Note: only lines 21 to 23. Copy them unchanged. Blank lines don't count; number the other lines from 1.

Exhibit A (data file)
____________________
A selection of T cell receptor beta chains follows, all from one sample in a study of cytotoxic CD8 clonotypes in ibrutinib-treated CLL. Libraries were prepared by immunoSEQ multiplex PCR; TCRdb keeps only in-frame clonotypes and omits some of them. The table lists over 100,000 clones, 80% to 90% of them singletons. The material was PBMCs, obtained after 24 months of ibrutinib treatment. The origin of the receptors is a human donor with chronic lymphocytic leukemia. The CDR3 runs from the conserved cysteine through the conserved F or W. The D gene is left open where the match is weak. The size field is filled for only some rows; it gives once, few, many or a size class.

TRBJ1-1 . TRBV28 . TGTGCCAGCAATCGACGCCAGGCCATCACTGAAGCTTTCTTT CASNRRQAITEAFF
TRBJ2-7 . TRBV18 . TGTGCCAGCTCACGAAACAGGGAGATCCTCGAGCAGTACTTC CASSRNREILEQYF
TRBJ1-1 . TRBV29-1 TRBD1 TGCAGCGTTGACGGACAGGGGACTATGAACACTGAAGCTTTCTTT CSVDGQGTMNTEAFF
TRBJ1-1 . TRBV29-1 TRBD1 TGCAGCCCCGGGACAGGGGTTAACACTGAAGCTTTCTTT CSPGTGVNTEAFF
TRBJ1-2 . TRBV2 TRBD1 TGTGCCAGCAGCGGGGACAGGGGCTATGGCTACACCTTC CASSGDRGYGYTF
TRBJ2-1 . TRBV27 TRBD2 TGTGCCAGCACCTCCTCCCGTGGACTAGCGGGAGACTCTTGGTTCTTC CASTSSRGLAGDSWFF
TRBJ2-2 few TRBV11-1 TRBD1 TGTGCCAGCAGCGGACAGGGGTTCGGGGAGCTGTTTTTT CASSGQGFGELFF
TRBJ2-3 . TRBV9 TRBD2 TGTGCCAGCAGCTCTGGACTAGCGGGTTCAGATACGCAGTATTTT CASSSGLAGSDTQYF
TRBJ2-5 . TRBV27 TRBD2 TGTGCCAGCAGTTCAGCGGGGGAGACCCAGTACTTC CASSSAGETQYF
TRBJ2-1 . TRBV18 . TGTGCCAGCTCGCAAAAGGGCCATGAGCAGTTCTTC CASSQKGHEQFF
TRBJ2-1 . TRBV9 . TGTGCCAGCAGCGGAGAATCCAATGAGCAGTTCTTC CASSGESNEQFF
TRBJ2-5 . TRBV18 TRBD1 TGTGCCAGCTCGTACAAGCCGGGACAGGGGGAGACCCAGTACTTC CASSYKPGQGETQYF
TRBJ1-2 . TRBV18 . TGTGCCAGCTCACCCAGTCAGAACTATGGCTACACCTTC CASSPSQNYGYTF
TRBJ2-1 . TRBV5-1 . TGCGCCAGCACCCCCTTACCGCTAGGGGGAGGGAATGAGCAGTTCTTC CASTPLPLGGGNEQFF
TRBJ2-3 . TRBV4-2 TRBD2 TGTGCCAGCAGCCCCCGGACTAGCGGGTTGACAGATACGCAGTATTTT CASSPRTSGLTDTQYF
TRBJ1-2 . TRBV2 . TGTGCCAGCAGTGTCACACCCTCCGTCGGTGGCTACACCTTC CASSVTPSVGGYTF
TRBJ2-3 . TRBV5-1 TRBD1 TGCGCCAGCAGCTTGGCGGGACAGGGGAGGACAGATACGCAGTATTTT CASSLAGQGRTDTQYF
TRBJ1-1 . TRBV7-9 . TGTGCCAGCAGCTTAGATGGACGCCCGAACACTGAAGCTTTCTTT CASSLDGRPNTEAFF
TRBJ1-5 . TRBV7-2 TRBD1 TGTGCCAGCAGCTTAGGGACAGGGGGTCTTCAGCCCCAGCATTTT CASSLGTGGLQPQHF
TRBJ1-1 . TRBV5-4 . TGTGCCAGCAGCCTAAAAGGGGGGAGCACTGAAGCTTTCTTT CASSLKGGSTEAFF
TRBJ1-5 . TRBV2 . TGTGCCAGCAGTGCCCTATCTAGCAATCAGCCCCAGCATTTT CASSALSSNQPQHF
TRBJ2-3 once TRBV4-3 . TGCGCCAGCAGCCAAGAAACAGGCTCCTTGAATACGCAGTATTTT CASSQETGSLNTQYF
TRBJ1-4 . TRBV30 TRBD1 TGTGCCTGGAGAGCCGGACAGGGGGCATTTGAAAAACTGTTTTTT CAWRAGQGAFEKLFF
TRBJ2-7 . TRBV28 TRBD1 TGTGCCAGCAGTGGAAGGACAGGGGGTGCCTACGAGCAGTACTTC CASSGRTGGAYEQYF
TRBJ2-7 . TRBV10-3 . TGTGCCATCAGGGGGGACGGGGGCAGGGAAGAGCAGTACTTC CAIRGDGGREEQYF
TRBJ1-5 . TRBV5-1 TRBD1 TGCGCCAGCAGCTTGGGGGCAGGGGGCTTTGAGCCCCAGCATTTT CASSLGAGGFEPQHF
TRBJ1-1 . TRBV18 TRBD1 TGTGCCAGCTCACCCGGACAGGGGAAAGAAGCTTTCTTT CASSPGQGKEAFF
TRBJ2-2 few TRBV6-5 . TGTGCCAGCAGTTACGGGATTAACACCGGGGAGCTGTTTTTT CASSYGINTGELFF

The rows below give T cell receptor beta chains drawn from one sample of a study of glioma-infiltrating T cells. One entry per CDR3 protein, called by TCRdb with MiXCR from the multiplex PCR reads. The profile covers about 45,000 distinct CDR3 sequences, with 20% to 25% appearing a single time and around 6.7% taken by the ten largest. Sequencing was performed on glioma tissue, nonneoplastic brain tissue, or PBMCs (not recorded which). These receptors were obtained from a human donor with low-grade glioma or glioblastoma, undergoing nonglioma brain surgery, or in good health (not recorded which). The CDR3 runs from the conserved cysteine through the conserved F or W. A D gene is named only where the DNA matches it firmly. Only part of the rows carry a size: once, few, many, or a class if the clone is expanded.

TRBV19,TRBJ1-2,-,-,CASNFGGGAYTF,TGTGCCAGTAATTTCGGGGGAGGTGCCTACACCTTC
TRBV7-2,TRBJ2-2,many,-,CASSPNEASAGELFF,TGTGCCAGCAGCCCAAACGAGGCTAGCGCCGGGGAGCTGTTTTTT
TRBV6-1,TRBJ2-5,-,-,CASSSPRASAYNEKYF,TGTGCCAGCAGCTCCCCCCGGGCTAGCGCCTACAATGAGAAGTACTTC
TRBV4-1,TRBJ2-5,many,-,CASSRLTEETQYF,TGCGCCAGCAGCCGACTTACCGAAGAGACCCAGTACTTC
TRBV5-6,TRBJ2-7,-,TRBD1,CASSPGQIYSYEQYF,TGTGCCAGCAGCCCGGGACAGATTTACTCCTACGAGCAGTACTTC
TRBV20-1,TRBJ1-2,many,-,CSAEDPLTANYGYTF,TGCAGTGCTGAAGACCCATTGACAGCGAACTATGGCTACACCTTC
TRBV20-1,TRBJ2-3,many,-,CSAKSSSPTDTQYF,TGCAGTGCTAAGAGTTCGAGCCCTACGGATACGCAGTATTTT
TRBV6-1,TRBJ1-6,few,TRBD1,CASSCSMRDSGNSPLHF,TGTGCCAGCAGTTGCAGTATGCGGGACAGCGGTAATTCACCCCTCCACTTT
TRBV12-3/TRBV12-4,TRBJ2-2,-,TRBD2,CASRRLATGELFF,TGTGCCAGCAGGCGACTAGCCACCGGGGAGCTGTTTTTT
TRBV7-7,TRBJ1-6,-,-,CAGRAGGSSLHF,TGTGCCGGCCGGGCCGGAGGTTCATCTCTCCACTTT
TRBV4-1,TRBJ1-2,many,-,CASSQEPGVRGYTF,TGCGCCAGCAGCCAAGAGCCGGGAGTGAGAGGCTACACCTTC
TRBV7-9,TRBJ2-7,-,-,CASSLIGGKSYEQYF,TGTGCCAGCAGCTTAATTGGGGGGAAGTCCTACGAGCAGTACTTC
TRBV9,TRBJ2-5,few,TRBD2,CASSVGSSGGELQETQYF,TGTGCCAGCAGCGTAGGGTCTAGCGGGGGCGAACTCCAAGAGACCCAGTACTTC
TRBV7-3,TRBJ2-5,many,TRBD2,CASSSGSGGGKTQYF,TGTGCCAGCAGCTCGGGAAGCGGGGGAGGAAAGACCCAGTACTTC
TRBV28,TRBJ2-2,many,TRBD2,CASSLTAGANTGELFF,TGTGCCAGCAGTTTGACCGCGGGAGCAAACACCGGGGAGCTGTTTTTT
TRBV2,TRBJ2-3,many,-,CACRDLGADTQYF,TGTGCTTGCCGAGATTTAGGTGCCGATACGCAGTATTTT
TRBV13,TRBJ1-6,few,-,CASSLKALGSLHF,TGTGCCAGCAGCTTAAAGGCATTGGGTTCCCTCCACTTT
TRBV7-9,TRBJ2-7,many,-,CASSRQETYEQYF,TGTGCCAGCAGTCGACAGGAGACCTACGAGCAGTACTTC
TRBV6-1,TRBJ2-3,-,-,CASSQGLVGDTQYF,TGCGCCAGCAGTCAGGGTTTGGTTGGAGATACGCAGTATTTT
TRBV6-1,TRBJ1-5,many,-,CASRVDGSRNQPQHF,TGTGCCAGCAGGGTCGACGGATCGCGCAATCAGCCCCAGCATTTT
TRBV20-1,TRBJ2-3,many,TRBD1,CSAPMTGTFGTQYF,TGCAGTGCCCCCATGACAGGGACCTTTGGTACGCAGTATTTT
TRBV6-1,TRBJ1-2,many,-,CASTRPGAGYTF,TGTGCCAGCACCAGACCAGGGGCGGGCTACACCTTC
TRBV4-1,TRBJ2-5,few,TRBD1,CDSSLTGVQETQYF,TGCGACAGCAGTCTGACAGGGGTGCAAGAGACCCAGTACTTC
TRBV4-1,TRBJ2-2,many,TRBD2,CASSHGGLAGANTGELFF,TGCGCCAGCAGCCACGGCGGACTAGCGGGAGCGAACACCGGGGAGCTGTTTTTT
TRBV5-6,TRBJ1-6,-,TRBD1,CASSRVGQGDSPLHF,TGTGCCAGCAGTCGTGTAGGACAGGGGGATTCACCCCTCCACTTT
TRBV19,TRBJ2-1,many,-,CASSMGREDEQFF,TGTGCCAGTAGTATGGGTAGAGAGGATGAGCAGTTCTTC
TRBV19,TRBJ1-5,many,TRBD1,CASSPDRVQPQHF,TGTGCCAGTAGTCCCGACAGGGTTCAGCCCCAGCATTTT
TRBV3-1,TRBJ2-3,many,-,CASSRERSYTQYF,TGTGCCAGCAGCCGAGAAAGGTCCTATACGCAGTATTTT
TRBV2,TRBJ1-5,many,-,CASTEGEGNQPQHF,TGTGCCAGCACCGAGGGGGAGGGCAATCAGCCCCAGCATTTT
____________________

TRBJ1-1 . TRBV5-4 . TGTGCCAGCAGCCTAAAAGGGGGGAGCACTGAAGCTTTCTTT CASSLKGGSTEAFF
TRBJ1-5 . TRBV2 . TGTGCCAGCAGTGCCCTATCTAGCAATCAGCCCCAGCATTTT CASSALSSNQPQHF
TRBJ2-3 once TRBV4-3 . TGCGCCAGCAGCCAAGAAACAGGCTCCTTGAATACGCAGTATTTT CASSQETGSLNTQYF